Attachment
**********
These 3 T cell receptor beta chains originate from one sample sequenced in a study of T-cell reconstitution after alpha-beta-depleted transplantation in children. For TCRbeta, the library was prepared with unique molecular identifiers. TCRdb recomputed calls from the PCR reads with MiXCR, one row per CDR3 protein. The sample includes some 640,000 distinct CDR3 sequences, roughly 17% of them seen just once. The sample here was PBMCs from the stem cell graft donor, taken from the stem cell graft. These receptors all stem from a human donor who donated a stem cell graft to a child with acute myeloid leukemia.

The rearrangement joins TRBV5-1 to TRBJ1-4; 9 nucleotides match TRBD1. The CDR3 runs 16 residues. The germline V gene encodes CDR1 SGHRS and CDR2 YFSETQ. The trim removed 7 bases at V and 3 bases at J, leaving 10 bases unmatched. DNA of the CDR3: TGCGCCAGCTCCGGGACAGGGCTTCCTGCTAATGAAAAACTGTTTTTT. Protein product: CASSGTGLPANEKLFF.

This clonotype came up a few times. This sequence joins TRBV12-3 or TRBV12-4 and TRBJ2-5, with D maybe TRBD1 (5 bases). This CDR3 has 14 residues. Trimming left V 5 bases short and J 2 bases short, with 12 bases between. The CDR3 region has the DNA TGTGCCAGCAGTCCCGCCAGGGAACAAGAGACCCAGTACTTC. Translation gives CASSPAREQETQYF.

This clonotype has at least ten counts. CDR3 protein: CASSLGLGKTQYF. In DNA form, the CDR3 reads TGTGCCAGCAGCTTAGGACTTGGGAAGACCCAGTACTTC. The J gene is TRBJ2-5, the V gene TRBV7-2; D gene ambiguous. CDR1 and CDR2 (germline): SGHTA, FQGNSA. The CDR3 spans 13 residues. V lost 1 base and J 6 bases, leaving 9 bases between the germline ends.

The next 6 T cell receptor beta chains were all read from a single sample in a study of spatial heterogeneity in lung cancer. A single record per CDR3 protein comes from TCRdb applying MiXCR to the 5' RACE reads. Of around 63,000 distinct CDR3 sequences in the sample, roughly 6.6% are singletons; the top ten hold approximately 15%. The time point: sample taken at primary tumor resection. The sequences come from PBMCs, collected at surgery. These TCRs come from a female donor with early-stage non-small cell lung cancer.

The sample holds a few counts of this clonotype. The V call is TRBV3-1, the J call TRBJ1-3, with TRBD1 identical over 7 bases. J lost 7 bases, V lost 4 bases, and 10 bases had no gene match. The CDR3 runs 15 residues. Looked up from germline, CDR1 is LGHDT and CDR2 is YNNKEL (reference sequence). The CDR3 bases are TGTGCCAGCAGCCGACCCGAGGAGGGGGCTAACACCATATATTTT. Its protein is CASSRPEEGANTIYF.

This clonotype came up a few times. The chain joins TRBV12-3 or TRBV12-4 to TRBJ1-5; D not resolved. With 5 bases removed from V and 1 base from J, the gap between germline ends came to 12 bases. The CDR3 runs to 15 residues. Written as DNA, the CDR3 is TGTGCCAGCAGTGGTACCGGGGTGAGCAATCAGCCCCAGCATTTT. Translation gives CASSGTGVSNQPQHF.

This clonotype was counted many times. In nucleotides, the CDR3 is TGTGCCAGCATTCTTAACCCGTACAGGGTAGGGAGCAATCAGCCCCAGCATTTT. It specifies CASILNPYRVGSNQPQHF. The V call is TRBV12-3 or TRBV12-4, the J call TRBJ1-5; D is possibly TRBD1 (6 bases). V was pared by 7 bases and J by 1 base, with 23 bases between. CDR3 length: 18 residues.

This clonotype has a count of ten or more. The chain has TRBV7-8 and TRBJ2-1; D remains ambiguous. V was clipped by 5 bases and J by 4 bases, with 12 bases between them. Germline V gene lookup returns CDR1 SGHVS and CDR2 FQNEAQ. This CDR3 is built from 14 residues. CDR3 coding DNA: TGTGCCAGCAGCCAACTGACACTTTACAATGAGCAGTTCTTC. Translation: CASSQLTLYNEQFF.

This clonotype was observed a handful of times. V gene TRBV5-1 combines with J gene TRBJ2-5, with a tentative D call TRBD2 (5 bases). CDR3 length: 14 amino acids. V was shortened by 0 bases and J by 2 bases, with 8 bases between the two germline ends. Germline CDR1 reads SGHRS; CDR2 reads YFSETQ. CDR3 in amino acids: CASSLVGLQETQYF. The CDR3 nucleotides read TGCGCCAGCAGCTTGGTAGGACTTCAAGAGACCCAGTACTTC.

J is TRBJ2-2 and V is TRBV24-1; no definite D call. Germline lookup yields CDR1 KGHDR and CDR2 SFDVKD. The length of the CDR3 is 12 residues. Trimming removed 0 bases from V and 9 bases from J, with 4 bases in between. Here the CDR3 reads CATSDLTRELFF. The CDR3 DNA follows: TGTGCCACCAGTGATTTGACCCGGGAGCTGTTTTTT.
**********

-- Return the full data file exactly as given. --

These 3 T cell receptor beta chains originate from one sample sequenced in a study of T-cell reconstitution after alpha-beta-depleted transplantation in children. For TCRbeta, the library was prepared with unique molecular identifiers. TCRdb recomputed calls from the PCR reads with MiXCR, one row per CDR3 protein. The sample includes some 640,000 distinct CDR3 sequences, roughly 17% of them seen just once. The sample here was PBMCs from the stem cell graft donor, taken from the stem cell graft. These receptors all stem from a human donor who donated a stem cell graft to a child with acute myeloid leukemia.

The rearrangement joins TRBV5-1 to TRBJ1-4; 9 nucleotides match TRBD1. The CDR3 runs 16 residues. The germline V gene encodes CDR1 SGHRS and CDR2 YFSETQ. The trim removed 7 bases at V and 3 bases at J, leaving 10 bases unmatched. DNA of the CDR3: TGCGCCAGCTCCGGGACAGGGCTTCCTGCTAATGAAAAACTGTTTTTT. Protein product: CASSGTGLPANEKLFF.

This clonotype came up a few times. This sequence joins TRBV12-3 or TRBV12-4 and TRBJ2-5, with D maybe TRBD1 (5 bases). This CDR3 has 14 residues. Trimming left V 5 bases short and J 2 bases short, with 12 bases between. The CDR3 region has the DNA TGTGCCAGCAGTCCCGCCAGGGAACAAGAGACCCAGTACTTC. Translation gives CASSPAREQETQYF.

This clonotype has at least ten counts. CDR3 protein: CASSLGLGKTQYF. In DNA form, the CDR3 reads TGTGCCAGCAGCTTAGGACTTGGGAAGACCCAGTACTTC. The J gene is TRBJ2-5, the V gene TRBV7-2; D gene ambiguous. CDR1 and CDR2 (germline): SGHTA, FQGNSA. The CDR3 spans 13 residues. V lost 1 base and J 6 bases, leaving 9 bases between the germline ends.

The next 6 T cell receptor beta chains were all read from a single sample in a study of spatial heterogeneity in lung cancer. A single record per CDR3 protein comes from TCRdb applying MiXCR to the 5' RACE reads. Of around 63,000 distinct CDR3 sequences in the sample, roughly 6.6% are singletons; the top ten hold approximately 15%. The time point: sample taken at primary tumor resection. The sequences come from PBMCs, collected at surgery. These TCRs come from a female donor with early-stage non-small cell lung cancer.

The sample holds a few counts of this clonotype. The V call is TRBV3-1, the J call TRBJ1-3, with TRBD1 identical over 7 bases. J lost 7 bases, V lost 4 bases, and 10 bases had no gene match. The CDR3 runs 15 residues. Looked up from germline, CDR1 is LGHDT and CDR2 is YNNKEL (reference sequence). The CDR3 bases are TGTGCCAGCAGCCGACCCGAGGAGGGGGCTAACACCATATATTTT. Its protein is CASSRPEEGANTIYF.

This clonotype came up a few times. The chain joins TRBV12-3 or TRBV12-4 to TRBJ1-5; D not resolved. With 5 bases removed from V and 1 base from J, the gap between germline ends came to 12 bases. The CDR3 runs to 15 residues. Written as DNA, the CDR3 is TGTGCCAGCAGTGGTACCGGGGTGAGCAATCAGCCCCAGCATTTT. Translation gives CASSGTGVSNQPQHF.

This clonotype was counted many times. In nucleotides, the CDR3 is TGTGCCAGCATTCTTAACCCGTACAGGGTAGGGAGCAATCAGCCCCAGCATTTT. It specifies CASILNPYRVGSNQPQHF. The V call is TRBV12-3 or TRBV12-4, the J call TRBJ1-5; D is possibly TRBD1 (6 bases). V was pared by 7 bases and J by 1 base, with 23 bases between. CDR3 length: 18 residues.

This clonotype has a count of ten or more. The chain has TRBV7-8 and TRBJ2-1; D remains ambiguous. V was clipped by 5 bases and J by 4 bases, with 12 bases between them. Germline V gene lookup returns CDR1 SGHVS and CDR2 FQNEAQ. This CDR3 is built from 14 residues. CDR3 coding DNA: TGTGCCAGCAGCCAACTGACACTTTACAATGAGCAGTTCTTC. Translation: CASSQLTLYNEQFF.

This clonotype was observed a handful of times. V gene TRBV5-1 combines with J gene TRBJ2-5, with a tentative D call TRBD2 (5 bases). CDR3 length: 14 amino acids. V was shortened by 0 bases and J by 2 bases, with 8 bases between the two germline ends. Germline CDR1 reads SGHRS; CDR2 reads YFSETQ. CDR3 in amino acids: CASSLVGLQETQYF. The CDR3 nucleotides read TGCGCCAGCAGCTTGGTAGGACTTCAAGAGACCCAGTACTTC.

J is TRBJ2-2 and V is TRBV24-1; no definite D call. Germline lookup yields CDR1 KGHDR and CDR2 SFDVKD. The length of the CDR3 is 12 residues. Trimming removed 0 bases from V and 9 bases from J, with 4 bases in between. Here the CDR3 reads CATSDLTRELFF. The CDR3 DNA follows: TGTGCCACCAGTGATTTGACCCGGGAGCTGTTTTTT.